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Free Radic Biol Med. 2015 Sep;86:322-30. doi: 10.1016/j.freeradbiomed.2015.05.040. Epub 2015 Jun 12.

Prenatal lipopolysaccharide exposure causes mesenteric vascular dysfunction through the nitric oxide and cyclic guanosine monophosphate pathway in offspring.

Author information

1
Department of Cardiology, Daping Hospital, The Third Military Medical University, People's Republic of China; Chongqing Institute of Cardiology, Chongqing, People's Republic of China.
2
Department of Cardiology, Daping Hospital, The Third Military Medical University, People's Republic of China; Chongqing Institute of Cardiology, Chongqing, People's Republic of China. Electronic address: linzhou65@hotmail.com.
3
Department of Cardiology, Daping Hospital, The Third Military Medical University, People's Republic of China; Chongqing Institute of Cardiology, Chongqing, People's Republic of China. Electronic address: chunyuzeng01@163.com.

Abstract

Cardiovascular diseases, such as hypertension, could be programmed in fetal life. Prenatal lipopolysaccharide (LPS) exposure in utero results in increased blood pressure in offspring, but the vascular mechanisms involved are unclear. Pregnant Sprague-Dawley rats were intraperitoneally injected with LPS (0.79mg/kg) or saline (0.5ml) on gestation days 8, 10, and 12. The offspring of LPS-treated dams had higher blood pressure and decreased acetylcholine (ACh)-induced relaxation and increased phenylephrine (PE)-induced contraction in endothelium-intact mesenteric arteries. Endothelium removal significantly enhanced the PE-induced contraction in offspring of control but not LPS-treated dams. The arteries pretreated with l-NAME to inhibit nitric oxide synthase (eNOS) in the endothelium or ODQ to inhibit cGMP production in the vascular smooth muscle had attenuated ACh-induced relaxation but augmented PE-induced contraction to a larger extent in arteries from offspring of control than those from LPS-treated dams. In addition, the endothelium-independent relaxation caused by sodium nitroprusside was also decreased in arteries from offspring of LPS-treated dams. The functional results were accompanied by a reduction in the expressions of eNOS and soluble guanylate cyclase (sGC) and production of NO and cGMP in arteries from offspring of LPS-treated dams. Furthermore, LPS-treated dam's offspring arteries had increased oxidative stress and decreased antioxidant capacity. Three-week treatment with TEMPOL, a reactive oxygen species (ROS) scavenger, normalized the alterations in the levels of ROS, eNOS, and sGC, as well as in the production of NO and cGMP and vascular function in the arteries of the offspring of LPS-treated dams. In conclusion, prenatal LPS exposure programs vascular dysfunction of mesenteric arteries through increased oxidative stress and impaired NO-cGMP signaling pathway.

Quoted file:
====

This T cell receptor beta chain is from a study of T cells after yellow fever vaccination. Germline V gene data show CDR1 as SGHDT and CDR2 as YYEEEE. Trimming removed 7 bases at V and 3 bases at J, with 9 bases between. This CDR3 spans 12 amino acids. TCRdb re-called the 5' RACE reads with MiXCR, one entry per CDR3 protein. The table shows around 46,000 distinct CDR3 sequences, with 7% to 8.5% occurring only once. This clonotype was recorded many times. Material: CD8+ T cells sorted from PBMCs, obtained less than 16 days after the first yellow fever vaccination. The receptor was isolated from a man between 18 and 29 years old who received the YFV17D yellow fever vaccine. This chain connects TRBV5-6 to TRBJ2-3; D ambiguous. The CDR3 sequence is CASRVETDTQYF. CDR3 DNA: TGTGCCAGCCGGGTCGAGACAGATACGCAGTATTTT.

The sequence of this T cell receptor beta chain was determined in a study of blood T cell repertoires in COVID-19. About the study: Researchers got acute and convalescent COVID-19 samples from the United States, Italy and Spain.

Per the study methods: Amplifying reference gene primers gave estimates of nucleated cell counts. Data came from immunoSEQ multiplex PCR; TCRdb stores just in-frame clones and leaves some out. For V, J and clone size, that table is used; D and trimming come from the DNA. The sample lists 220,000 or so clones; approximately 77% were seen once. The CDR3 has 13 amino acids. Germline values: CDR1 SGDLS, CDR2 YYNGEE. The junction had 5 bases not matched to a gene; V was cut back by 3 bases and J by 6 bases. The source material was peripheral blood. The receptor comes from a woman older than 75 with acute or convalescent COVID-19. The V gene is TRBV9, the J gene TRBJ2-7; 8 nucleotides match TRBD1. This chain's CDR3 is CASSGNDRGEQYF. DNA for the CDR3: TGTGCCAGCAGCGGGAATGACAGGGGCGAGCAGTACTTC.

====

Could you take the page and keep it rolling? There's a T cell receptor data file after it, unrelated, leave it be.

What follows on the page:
KEYWORDS:

Endothelium; Fetal programming; Hypertension; Lipopolysaccharide; Mesenteric artery; Nitric oxide; Oxidative stress; cGMP

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